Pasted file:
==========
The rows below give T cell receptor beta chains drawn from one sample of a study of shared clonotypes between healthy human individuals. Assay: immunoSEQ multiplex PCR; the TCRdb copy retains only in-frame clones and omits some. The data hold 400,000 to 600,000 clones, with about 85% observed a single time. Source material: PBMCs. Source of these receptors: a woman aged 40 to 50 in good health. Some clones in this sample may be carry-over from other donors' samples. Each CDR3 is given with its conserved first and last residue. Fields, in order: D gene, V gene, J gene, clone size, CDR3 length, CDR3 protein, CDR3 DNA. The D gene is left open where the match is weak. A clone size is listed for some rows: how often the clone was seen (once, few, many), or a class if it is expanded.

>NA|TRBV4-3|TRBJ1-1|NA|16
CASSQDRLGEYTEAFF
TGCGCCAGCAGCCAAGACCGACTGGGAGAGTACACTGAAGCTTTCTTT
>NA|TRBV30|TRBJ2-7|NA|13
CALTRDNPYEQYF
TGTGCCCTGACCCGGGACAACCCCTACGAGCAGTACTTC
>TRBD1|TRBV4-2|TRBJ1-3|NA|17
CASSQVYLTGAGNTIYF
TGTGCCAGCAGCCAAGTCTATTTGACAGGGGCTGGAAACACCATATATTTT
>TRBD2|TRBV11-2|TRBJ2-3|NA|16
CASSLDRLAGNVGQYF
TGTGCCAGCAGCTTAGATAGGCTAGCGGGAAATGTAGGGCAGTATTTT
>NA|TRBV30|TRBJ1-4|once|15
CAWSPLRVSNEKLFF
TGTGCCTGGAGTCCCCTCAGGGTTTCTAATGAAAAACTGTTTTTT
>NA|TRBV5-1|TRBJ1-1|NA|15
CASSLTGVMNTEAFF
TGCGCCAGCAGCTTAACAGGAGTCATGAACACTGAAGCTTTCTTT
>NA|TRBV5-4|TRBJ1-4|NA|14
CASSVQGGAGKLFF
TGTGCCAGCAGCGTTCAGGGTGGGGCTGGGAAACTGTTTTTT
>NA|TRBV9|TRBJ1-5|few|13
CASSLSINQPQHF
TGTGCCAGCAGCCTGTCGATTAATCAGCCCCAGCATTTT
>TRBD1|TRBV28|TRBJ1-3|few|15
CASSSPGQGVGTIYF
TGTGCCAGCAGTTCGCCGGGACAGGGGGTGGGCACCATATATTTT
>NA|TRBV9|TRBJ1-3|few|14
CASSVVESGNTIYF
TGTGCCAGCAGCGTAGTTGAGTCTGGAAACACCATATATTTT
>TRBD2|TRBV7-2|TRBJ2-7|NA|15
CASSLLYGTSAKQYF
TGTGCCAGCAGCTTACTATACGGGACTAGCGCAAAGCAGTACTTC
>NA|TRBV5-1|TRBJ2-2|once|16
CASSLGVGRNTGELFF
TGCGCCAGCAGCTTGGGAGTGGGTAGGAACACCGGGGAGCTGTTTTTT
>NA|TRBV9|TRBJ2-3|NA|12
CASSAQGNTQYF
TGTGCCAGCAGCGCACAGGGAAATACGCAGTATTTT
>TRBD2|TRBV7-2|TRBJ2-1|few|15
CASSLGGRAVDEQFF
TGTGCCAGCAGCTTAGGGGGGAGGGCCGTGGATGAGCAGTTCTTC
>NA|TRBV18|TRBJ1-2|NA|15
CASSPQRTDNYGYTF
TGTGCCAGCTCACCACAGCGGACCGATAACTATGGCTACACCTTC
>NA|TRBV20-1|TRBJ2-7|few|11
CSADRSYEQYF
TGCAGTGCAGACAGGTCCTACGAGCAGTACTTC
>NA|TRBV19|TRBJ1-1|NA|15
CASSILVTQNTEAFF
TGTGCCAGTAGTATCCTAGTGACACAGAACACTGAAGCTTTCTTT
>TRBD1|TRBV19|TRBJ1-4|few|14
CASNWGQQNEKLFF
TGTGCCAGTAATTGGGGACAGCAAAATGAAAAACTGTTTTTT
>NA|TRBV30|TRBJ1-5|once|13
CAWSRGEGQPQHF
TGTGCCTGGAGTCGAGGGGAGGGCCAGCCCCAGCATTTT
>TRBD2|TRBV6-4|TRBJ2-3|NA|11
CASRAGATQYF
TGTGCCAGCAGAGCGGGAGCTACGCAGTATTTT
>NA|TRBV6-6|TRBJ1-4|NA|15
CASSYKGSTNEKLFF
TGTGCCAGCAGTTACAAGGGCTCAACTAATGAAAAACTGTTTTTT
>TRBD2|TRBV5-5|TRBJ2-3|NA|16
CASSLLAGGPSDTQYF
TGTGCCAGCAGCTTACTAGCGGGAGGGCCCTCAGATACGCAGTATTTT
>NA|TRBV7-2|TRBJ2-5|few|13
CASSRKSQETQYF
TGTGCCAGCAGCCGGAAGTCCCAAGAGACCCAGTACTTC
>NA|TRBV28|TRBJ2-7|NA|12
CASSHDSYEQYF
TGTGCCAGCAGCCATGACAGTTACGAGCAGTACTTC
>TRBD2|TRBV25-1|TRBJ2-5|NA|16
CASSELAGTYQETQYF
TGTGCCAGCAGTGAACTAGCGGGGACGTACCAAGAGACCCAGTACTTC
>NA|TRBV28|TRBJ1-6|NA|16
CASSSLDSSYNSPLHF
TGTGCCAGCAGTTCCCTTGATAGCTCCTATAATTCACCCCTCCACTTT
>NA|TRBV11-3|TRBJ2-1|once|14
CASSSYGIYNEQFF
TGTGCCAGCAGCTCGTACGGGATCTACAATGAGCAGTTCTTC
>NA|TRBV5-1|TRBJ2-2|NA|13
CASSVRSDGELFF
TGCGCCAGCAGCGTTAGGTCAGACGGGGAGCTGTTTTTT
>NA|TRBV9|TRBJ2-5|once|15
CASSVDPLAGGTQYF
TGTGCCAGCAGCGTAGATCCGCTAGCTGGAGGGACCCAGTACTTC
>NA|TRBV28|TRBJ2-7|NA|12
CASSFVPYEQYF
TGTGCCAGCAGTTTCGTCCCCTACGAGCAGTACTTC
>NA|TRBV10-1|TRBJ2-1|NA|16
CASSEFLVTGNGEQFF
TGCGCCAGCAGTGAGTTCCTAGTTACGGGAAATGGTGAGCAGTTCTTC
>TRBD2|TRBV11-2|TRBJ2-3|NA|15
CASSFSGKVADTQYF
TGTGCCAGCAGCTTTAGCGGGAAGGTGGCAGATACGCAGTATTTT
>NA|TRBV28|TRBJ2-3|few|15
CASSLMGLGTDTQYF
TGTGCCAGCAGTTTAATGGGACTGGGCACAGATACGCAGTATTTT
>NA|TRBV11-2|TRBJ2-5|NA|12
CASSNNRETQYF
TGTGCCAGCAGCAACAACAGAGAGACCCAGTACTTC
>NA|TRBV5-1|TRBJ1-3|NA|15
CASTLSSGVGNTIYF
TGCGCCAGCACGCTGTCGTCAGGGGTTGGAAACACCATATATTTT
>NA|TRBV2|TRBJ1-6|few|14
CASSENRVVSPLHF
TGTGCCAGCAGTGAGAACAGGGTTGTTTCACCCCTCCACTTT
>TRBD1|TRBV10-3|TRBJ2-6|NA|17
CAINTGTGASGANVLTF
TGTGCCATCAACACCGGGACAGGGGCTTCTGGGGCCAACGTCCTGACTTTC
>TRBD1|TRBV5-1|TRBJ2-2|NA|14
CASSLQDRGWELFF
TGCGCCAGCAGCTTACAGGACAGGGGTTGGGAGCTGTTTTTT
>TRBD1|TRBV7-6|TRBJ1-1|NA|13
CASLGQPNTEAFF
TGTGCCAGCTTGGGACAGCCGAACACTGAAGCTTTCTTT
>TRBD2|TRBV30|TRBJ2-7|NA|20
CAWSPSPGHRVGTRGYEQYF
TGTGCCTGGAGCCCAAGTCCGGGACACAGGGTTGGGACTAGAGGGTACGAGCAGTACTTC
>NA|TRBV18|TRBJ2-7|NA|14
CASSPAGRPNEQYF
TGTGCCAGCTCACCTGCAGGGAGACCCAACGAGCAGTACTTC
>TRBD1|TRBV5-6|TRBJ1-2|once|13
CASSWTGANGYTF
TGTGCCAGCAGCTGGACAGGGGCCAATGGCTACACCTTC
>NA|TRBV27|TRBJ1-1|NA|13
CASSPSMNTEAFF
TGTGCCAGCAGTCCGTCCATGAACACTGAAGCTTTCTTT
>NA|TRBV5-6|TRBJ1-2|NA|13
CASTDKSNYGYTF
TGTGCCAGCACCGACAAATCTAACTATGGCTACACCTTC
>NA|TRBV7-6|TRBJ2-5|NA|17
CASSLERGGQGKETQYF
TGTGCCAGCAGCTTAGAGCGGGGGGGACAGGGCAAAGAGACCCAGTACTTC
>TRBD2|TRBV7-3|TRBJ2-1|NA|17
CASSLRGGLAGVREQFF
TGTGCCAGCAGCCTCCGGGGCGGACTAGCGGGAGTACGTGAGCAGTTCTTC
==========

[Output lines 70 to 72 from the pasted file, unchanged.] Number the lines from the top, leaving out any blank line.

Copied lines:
TGTGCCAGCAGCCGGAAGTCCCAAGAGACCCAGTACTTC
>NA|TRBV28|TRBJ2-7|NA|12
CASSHDSYEQYF